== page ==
To assist our law firm and in-house legal clients adapt to this new era, we have recently launched our contract staffing line, Yuzu, that can assist clients with managing the changing workforce landscape.
4. Terminator 3: The Rise of the Machines
The previous header triggered the thought of this movie title, but hear me out, there is a useful analogy! Set in an apocalyptic future, Arnold Schwarzennegger's Terminator, a robot hellbent on destroying mankind, instead becomes the protector of it in this third instalment in the popular Hollywood movie series. The Terminator in the film is reprogrammed to protect John Connor and his wife, Kate Brewster, from a later model of the Terminator, the T-X.
Prior to this instalment, no-one envisaged that the Terminator could change sides. But in T3, not only could it do so, the movie introduced a newer, slicker and upgraded version of itself. Not to be outdone, it got reprogrammed with a completely new purpose.
And likewise, law firms can do do the same. The role of the business support staff can no longer be viewed in isolation. There roles have to be more fluid, multi-skilled and cross-practice. A legal secretary can no longer view themselves as just that, they need to take on more functions that can give support to other support teams, such as marketing or accounts. By taking on different responsibilities and carrying out tasks that can be performed remotely, law firms can maximise the utilisation rates of their support staff, and therefore the firm's overall productivity, whilst also changing their work culture to enable Work From Home to operate more pervasively and freely.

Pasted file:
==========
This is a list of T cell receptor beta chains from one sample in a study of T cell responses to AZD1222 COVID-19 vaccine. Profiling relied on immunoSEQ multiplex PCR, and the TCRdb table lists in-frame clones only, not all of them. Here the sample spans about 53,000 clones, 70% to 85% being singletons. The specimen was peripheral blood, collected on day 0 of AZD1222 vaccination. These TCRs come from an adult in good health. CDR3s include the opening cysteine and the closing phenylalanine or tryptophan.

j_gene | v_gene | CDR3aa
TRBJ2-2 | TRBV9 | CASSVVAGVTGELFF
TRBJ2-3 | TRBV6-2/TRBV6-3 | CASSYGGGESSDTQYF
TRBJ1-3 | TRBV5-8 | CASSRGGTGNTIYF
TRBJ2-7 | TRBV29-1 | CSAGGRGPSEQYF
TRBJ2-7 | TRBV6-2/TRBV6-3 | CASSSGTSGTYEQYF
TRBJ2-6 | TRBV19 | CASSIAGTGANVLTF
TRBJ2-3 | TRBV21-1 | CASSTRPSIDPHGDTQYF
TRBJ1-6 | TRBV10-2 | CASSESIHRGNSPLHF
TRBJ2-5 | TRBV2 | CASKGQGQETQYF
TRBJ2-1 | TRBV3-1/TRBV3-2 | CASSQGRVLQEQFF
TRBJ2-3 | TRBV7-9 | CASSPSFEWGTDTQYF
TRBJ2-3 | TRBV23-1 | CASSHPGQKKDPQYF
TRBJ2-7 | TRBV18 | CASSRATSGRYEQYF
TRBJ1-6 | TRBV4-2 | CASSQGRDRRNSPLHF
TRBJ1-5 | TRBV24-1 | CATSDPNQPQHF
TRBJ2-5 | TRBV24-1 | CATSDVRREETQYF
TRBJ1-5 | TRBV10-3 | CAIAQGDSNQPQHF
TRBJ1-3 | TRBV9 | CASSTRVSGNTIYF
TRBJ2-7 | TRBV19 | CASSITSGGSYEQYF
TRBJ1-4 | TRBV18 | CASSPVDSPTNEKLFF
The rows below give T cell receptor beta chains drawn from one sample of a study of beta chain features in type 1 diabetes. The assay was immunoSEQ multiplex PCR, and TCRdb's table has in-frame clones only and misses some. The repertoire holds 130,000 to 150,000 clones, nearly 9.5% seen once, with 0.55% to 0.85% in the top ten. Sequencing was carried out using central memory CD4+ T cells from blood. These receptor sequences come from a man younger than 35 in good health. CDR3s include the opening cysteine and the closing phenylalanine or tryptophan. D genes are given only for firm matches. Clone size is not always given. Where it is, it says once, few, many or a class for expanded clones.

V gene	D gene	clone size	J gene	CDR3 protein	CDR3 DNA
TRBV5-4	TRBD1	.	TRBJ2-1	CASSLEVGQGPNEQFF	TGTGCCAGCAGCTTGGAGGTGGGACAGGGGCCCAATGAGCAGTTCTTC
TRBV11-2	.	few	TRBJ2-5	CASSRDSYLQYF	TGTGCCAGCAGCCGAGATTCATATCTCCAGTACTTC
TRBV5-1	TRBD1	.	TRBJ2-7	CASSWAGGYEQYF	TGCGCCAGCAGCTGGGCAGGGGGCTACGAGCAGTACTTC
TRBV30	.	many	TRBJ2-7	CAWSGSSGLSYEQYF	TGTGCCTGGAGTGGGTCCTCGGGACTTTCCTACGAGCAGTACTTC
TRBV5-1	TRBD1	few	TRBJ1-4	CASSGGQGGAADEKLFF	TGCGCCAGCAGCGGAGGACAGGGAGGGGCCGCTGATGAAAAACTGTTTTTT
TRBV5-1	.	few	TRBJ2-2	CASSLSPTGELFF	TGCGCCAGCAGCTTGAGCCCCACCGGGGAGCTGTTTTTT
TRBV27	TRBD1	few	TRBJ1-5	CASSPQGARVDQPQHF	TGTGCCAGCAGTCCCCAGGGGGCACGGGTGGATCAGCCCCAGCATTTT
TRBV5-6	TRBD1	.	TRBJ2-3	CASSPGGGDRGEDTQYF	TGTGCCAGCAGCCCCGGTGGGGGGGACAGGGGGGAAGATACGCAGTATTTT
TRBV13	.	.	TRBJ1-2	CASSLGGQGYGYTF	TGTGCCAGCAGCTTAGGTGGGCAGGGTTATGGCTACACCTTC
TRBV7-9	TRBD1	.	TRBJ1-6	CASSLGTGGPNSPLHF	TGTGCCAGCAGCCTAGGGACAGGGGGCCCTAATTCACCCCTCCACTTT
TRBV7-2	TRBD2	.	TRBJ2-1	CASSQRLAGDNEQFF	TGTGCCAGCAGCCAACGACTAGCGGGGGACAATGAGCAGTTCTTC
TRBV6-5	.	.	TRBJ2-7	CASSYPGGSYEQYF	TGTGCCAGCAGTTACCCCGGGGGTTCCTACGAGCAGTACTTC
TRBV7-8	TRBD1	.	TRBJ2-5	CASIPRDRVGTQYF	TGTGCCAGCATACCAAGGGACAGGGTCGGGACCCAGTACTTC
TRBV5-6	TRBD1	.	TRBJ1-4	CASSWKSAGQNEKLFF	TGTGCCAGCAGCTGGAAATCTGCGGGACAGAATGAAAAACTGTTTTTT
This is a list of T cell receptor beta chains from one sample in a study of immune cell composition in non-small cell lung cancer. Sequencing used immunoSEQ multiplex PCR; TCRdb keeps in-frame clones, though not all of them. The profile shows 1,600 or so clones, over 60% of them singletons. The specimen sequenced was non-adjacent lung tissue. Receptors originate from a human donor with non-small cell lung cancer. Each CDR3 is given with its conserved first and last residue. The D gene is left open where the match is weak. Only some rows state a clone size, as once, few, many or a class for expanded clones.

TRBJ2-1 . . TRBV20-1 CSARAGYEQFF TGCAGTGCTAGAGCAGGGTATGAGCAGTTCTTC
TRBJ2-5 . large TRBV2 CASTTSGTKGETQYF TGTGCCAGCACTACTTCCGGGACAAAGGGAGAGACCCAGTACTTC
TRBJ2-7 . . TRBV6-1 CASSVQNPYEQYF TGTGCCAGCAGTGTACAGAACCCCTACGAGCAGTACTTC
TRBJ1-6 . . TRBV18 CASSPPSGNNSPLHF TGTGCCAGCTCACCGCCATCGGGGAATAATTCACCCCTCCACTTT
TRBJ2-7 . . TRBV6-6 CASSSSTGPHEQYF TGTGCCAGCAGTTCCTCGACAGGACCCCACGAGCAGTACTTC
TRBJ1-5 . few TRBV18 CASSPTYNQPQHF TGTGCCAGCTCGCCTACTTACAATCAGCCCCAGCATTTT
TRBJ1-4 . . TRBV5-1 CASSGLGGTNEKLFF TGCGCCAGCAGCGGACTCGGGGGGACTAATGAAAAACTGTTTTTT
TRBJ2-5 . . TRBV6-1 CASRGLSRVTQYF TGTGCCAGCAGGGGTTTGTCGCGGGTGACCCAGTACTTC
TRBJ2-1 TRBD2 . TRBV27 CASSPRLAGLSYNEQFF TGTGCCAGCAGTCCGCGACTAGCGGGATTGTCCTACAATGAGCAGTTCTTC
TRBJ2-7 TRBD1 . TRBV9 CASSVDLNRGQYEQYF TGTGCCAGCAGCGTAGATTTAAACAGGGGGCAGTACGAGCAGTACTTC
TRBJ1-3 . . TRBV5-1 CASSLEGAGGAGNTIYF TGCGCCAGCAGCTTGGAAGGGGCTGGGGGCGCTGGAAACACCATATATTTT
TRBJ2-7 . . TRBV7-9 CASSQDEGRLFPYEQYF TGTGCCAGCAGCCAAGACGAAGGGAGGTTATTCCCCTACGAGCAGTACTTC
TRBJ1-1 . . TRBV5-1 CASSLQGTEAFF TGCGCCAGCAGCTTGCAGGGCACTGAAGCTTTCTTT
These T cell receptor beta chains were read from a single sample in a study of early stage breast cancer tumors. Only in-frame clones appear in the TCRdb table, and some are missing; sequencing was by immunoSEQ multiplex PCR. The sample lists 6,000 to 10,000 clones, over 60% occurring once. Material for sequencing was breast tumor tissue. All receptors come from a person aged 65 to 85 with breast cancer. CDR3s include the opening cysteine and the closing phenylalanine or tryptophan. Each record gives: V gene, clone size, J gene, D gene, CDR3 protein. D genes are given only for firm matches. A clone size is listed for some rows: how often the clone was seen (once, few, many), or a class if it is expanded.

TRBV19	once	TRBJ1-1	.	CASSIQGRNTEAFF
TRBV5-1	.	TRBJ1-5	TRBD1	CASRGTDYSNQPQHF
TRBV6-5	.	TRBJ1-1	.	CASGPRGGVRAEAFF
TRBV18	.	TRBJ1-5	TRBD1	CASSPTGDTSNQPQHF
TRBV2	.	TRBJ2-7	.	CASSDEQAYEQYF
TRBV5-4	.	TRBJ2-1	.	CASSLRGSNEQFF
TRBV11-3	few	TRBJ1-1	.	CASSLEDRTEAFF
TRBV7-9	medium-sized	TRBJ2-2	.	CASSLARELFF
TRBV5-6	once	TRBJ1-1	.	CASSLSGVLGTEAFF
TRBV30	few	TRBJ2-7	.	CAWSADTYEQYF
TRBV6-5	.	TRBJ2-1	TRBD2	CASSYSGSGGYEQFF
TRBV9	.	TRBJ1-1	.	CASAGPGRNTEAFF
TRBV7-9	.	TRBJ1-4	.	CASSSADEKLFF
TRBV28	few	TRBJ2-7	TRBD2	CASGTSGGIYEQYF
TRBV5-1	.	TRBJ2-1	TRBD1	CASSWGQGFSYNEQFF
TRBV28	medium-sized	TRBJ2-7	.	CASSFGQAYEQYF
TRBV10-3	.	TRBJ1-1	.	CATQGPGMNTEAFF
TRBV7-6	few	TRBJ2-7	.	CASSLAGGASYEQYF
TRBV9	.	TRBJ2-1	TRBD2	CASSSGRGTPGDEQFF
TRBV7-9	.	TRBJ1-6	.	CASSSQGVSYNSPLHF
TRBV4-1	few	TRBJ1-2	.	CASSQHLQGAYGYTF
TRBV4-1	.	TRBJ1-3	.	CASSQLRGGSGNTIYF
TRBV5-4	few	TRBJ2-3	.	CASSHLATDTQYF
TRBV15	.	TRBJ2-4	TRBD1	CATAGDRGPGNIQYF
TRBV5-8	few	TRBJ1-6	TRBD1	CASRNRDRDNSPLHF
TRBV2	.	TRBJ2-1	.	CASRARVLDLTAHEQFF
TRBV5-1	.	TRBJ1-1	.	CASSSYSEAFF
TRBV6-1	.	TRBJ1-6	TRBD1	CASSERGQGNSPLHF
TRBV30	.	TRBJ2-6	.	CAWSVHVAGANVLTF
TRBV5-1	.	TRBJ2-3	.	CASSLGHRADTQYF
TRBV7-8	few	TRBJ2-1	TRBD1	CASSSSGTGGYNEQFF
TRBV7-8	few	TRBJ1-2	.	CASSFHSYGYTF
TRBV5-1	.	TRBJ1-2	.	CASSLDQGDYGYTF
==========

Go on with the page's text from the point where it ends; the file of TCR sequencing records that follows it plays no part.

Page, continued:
In many cases, this adaptation requires upskilling and retooling of staff to meet head-on the challenges that the pandemic has caused. The effect of the coronavirus on the work place has given rise to a prime opportunity to tap into this wealth of resource and upskilling their legal secretaries and other support staff to have broader responsibilities in marketing, accounts, IT, and research, amongst others. Whilst retaining and utilising existing staff to add greater depth and value to their business, this also gives staff the opportunity to pursue new career paths and develop personal growth trajectories with the same employer.